Perhaps the most contentious issue dividing the Judaic streams is the question of “Who is a Jew” — or, perhaps more bluntly, “Are you Jewish?”

It is a question that cuts to the soul of the individuals concerned, as well as to the heart of the disagreements concerning the primacy of traditional Jewish law between Reform and Reconstructionist Judaism on one side, and Conservative and Orthodox Judaism on the other.

And it is a question brought to the fore by patrilineal descent: the policy of Reform Judaism, dating back to 1983, of accepting as Jews the children of Jewish fathers and non-Jewish mothers. (All streams accept the children of Jewish mothers as Jewish.)

On the whole, the rabbis said, they were able to resolve the issues raised by conflicting standards through mutual respect and sensitivity to the people affected.

Rabbi David Bockman: “You don’t tell a kid — or an adult — that ‘you’re not Jewish.’”

Rabbi David Bockman of Cong. Beth Shalom in Pompton Lakes said that from his perspective, as a Conservative rabbi, children of patrilineal descent are not Jewish.

“And if a person is not Jewish, he can’t have a bar mitzvah ceremony,” he said. “I would have to insist on conversion.”

Nonetheless, he said, “I very much believe you don’t tell a kid — or an adult — that ‘you’re not Jewish.’ Even if they’re not a Jew.”

“I wouldn’t say ‘your child is going from being a non-Jew to being a Jew.’ I would want to validate their Jewishness while at the same time saying that in order to be acceptable to everybody in the Jewish world, we have to go through this ceremony. It’s not a bad thing, it’s not punitive.”

Similarly, even though his congregation accepts patrilineal descent, Rabbi Kenneth Emert of Temple Beth Rishon in Wyckoff advises parents where the mother is not Jewish to consider having their child formally convert. Temple Beth Rishon is an unaffiliated liberal congregation. Emert is a member of both the Reform and Conservative rabbinical associations.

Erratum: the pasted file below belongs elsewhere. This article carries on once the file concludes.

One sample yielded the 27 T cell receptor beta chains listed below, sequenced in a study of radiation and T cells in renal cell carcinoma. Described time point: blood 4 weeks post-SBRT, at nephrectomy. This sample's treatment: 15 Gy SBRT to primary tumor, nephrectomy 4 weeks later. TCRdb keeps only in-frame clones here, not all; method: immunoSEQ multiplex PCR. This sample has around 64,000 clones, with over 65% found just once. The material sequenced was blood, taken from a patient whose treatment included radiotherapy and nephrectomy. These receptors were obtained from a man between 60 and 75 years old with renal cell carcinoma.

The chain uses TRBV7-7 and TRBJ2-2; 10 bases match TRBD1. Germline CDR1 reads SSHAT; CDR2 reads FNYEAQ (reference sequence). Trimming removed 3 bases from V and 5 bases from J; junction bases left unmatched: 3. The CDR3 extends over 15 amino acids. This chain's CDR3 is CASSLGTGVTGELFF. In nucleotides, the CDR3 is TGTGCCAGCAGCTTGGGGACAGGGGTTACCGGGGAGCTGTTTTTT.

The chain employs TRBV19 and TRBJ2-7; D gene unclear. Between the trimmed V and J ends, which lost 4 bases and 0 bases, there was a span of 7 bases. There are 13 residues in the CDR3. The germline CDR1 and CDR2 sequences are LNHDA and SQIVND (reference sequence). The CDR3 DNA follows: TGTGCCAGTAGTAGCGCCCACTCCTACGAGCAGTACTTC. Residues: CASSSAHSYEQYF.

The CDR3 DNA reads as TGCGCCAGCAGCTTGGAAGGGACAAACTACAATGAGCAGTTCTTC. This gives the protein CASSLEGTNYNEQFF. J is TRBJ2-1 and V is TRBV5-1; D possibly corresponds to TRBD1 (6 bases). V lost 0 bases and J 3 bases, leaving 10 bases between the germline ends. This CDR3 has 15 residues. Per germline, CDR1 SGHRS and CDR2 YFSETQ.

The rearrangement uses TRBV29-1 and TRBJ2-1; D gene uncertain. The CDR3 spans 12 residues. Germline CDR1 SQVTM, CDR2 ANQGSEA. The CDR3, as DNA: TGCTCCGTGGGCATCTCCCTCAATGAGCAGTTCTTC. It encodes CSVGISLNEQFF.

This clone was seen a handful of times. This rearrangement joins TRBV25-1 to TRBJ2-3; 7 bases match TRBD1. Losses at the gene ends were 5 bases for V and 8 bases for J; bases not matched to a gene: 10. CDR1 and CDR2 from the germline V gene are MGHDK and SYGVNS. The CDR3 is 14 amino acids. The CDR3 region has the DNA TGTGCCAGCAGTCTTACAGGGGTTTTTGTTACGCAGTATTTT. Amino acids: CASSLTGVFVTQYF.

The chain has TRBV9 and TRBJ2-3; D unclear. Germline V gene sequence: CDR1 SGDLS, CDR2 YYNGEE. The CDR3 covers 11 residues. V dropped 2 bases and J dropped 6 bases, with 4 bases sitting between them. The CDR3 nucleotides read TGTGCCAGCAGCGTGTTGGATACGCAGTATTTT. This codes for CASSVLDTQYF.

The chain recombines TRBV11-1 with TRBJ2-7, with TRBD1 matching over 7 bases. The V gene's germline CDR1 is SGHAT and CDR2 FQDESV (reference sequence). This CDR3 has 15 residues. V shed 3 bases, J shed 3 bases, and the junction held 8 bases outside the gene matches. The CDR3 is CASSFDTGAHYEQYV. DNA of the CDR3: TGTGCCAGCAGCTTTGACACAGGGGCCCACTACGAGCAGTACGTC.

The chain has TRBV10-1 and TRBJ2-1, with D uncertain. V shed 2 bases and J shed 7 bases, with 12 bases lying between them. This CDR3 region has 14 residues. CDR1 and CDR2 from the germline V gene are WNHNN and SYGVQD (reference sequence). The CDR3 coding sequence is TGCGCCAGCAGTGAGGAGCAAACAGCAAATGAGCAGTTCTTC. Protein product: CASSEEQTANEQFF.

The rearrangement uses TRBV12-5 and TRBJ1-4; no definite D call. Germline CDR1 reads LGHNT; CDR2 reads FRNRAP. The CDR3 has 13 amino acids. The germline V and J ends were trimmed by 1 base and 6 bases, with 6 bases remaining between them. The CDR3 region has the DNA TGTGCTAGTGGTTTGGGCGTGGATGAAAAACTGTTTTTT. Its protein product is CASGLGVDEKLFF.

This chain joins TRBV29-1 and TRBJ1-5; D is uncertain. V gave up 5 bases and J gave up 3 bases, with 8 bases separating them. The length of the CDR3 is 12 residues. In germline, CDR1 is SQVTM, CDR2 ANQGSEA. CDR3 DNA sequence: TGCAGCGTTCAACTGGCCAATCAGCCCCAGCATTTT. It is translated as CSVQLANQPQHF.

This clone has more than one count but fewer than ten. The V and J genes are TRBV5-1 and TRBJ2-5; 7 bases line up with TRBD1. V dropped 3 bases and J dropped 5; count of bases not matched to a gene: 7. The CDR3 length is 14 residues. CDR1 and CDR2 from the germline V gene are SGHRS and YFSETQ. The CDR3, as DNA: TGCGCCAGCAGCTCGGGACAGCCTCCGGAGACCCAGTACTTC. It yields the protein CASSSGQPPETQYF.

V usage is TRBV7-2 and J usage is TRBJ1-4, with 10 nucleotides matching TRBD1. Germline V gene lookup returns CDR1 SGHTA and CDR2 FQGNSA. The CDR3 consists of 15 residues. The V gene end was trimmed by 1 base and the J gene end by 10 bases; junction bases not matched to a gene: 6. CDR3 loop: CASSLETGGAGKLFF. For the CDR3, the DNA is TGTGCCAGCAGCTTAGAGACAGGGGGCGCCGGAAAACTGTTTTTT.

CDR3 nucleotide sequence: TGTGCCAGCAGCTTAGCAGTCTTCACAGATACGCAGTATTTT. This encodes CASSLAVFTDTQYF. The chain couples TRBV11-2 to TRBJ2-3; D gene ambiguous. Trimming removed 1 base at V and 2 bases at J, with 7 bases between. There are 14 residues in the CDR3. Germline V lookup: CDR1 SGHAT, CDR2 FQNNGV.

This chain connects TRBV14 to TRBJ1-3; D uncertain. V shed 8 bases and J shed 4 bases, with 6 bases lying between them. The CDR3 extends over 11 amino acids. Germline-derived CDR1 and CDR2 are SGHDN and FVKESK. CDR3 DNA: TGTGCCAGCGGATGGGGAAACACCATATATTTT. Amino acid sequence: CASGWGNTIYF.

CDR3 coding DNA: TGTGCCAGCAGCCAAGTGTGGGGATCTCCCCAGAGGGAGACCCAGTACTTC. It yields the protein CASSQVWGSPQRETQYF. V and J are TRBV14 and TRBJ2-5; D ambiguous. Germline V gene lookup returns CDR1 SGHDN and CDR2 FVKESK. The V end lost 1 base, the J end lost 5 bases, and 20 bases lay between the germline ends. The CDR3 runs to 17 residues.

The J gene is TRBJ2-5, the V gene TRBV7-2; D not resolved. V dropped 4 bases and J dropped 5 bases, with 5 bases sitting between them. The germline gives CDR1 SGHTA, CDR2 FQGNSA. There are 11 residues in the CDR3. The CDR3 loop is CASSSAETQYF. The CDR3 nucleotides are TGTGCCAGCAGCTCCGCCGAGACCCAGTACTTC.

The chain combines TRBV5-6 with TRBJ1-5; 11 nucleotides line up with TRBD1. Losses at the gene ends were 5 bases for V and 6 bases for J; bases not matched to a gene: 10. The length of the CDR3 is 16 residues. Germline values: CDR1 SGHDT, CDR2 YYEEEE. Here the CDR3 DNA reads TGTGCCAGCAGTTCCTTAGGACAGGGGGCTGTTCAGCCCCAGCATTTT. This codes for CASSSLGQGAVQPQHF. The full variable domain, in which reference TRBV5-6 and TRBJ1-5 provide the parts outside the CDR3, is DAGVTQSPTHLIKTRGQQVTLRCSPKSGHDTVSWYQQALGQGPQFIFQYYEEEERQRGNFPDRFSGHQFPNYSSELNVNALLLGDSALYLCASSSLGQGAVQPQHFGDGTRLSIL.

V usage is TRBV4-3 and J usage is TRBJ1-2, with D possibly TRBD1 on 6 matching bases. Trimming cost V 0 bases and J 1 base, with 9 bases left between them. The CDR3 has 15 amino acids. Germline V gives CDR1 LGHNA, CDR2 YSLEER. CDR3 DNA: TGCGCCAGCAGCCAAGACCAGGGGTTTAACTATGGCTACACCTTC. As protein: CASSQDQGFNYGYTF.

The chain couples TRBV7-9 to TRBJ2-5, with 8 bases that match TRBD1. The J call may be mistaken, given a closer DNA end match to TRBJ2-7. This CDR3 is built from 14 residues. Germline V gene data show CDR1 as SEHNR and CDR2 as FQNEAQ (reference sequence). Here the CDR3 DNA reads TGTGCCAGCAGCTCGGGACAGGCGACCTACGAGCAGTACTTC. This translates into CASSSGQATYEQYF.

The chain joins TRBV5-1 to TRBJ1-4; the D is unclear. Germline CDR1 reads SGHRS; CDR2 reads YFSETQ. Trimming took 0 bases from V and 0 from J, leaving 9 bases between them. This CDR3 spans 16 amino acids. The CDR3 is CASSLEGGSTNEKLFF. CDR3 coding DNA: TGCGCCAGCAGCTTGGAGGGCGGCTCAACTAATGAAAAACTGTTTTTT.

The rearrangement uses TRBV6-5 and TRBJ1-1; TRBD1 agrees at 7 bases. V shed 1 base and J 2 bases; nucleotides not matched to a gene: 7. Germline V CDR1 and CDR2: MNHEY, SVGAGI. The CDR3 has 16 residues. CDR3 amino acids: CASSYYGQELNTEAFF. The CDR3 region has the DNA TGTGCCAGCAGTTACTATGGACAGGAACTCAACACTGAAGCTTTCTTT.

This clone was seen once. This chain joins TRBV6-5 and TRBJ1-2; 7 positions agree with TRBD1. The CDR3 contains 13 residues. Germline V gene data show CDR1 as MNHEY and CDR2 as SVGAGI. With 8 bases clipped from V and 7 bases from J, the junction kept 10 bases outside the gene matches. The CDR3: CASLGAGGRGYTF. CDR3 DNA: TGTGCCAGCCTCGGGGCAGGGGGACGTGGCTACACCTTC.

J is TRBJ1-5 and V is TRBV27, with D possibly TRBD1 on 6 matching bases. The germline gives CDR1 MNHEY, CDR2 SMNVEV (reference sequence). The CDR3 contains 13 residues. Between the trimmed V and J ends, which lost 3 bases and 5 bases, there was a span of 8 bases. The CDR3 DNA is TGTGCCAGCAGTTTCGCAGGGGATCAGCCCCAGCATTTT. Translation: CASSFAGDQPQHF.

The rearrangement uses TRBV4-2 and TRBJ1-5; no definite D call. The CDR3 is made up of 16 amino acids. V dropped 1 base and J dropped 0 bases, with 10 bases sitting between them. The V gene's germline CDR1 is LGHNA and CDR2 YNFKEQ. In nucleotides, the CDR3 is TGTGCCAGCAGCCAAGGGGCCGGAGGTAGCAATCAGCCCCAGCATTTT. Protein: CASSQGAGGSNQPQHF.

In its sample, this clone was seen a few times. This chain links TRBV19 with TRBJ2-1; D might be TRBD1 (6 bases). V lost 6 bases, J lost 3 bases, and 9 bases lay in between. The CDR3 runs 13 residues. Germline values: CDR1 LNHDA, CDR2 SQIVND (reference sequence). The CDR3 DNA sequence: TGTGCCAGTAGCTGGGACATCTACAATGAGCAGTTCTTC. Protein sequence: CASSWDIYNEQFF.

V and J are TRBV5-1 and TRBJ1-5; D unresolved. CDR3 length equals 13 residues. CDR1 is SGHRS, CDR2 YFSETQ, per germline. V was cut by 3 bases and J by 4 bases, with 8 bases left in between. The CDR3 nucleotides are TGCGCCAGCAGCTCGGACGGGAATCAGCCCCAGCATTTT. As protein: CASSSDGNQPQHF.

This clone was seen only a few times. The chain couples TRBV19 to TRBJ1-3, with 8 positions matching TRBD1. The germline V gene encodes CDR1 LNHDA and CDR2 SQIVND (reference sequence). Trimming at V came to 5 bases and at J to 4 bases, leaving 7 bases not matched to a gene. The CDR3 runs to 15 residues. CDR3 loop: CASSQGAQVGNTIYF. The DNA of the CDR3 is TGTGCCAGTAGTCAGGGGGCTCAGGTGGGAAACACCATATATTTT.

“Probably a year before the bar or bat mitzvah,” he said, “I would speak to the parents and explain to them that at Beth Rishon we accept patrilineal descent, but this is only [recognized] in Reform and Reconstructionist congregations.

“I speak to the parents about this, only the parents. Never to the children. It’s very important.

“I follow the dictums of the congregation, but I certainly can make the family aware of what conditions the child may face later on.”

Emert told of a girl from his congregation, whose mother wasn’t Jewish, who came back from college saying that “half the guys at Hillel won’t date me. I want to go to the mikveh,” and converted.

Rabbi Ellen Bernhardt is head of school at Gerrard Berman Solomon Schechter Day School in Oakland. As a Conservative institution, the school does not recognize patrilineal descent. But it will accept children of Jewish fathers and non-Jewish mothers on two conditions, she said. The parents must intend to raise the children as Jews. And they must plan to have them converted.

Bernhardt told of discovering before a bar mitzvah that a child she thought was Jewish in fact was not: He had been adopted but never converted.

“The key is that I had a relationship with the parents where I could sit down with them. I brought in the rabbi of their synagogue to begin a discussion of what to do.

“Through a series of discussions and educating the parents, we were able to reach the agreement that the child would have a hatafat dam brit [a symbolic circumcision], go to the mikveh, and have a bar mitzvah,” she said.

“A lot of this has to do with the kind of relationship a rabbi or a teacher or principal has with the child, so when these tough issues come up, they can be addressed in a manner that will meet the halachic obligations,” she added.

The local dispute over patrilineality does not always end happily, however, according to Emert. He said that was one of the issues that prevented the Bergen Academy for Reform Judaism from merging with the Bergen County High School of Jewish Studies.

“How do you deal with the many students where the father is Jewish and the mother is not? How do you merge those students together? That creates a real problem for some of the rabbis in the community,” he said.

Zierler said that even though he, an Orthodox rabbi, does not accept patrilineal descent, conflicts over it have no place in a school that serves the entire community.

“A school is an empowerment zone, not a playground for poor rabbinic behavior, when the casualty will be the education of children,” he said.

“The issue is touchy, but if you have children that are growing up in the framework of Jewish homes, you have to create frameworks for them,” he said.

“Why should we get sidetracked on the issue of patrilineal descent? It doesn’t belong in the classroom, it belongs in the synagogue. It’s for the rabbi’s study. If joint schooling does lead to marriage, problems of Jewish status can be rectified — in most cases — quietly and sensitively.”